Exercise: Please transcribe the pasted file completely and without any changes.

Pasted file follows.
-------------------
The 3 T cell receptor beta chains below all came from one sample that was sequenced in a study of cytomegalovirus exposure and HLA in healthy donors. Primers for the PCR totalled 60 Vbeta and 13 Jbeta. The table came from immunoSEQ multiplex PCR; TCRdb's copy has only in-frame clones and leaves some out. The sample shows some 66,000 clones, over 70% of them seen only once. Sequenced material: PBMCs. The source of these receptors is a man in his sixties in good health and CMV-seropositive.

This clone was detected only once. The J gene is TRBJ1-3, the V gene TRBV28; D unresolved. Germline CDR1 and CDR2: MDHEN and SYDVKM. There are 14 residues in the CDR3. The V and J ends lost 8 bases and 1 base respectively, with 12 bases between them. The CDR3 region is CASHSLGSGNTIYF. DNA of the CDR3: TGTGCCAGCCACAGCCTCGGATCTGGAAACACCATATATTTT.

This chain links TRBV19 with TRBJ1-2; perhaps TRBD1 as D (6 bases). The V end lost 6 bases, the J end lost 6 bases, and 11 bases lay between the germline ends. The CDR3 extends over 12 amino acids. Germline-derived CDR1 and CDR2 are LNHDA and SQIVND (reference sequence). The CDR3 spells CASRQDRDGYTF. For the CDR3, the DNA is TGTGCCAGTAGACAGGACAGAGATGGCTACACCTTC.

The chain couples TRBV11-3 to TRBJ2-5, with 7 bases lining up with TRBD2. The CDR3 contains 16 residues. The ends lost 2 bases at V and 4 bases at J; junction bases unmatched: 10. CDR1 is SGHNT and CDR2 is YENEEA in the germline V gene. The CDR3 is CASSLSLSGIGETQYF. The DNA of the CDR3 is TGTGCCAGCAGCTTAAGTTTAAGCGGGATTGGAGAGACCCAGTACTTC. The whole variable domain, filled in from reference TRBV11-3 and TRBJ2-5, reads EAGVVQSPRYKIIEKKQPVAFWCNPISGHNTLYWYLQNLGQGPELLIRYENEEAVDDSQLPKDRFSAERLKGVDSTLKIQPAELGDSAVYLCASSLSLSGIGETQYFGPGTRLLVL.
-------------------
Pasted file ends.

The 3 T cell receptor beta chains below all came from one sample that was sequenced in a study of cytomegalovirus exposure and HLA in healthy donors. Primers for the PCR totalled 60 Vbeta and 13 Jbeta. The table came from immunoSEQ multiplex PCR; TCRdb's copy has only in-frame clones and leaves some out. The sample shows some 66,000 clones, over 70% of them seen only once. Sequenced material: PBMCs. The source of these receptors is a man in his sixties in good health and CMV-seropositive.

This clone was detected only once. The J gene is TRBJ1-3, the V gene TRBV28; D unresolved. Germline CDR1 and CDR2: MDHEN and SYDVKM. There are 14 residues in the CDR3. The V and J ends lost 8 bases and 1 base respectively, with 12 bases between them. The CDR3 region is CASHSLGSGNTIYF. DNA of the CDR3: TGTGCCAGCCACAGCCTCGGATCTGGAAACACCATATATTTT.

This chain links TRBV19 with TRBJ1-2; perhaps TRBD1 as D (6 bases). The V end lost 6 bases, the J end lost 6 bases, and 11 bases lay between the germline ends. The CDR3 extends over 12 amino acids. Germline-derived CDR1 and CDR2 are LNHDA and SQIVND (reference sequence). The CDR3 spells CASRQDRDGYTF. For the CDR3, the DNA is TGTGCCAGTAGACAGGACAGAGATGGCTACACCTTC.

The chain couples TRBV11-3 to TRBJ2-5, with 7 bases lining up with TRBD2. The CDR3 contains 16 residues. The ends lost 2 bases at V and 4 bases at J; junction bases unmatched: 10. CDR1 is SGHNT and CDR2 is YENEEA in the germline V gene. The CDR3 is CASSLSLSGIGETQYF. The DNA of the CDR3 is TGTGCCAGCAGCTTAAGTTTAAGCGGGATTGGAGAGACCCAGTACTTC. The whole variable domain, filled in from reference TRBV11-3 and TRBJ2-5, reads EAGVVQSPRYKIIEKKQPVAFWCNPISGHNTLYWYLQNLGQGPELLIRYENEEAVDDSQLPKDRFSAERLKGVDSTLKIQPAELGDSAVYLCASSLSLSGIGETQYFGPGTRLLVL.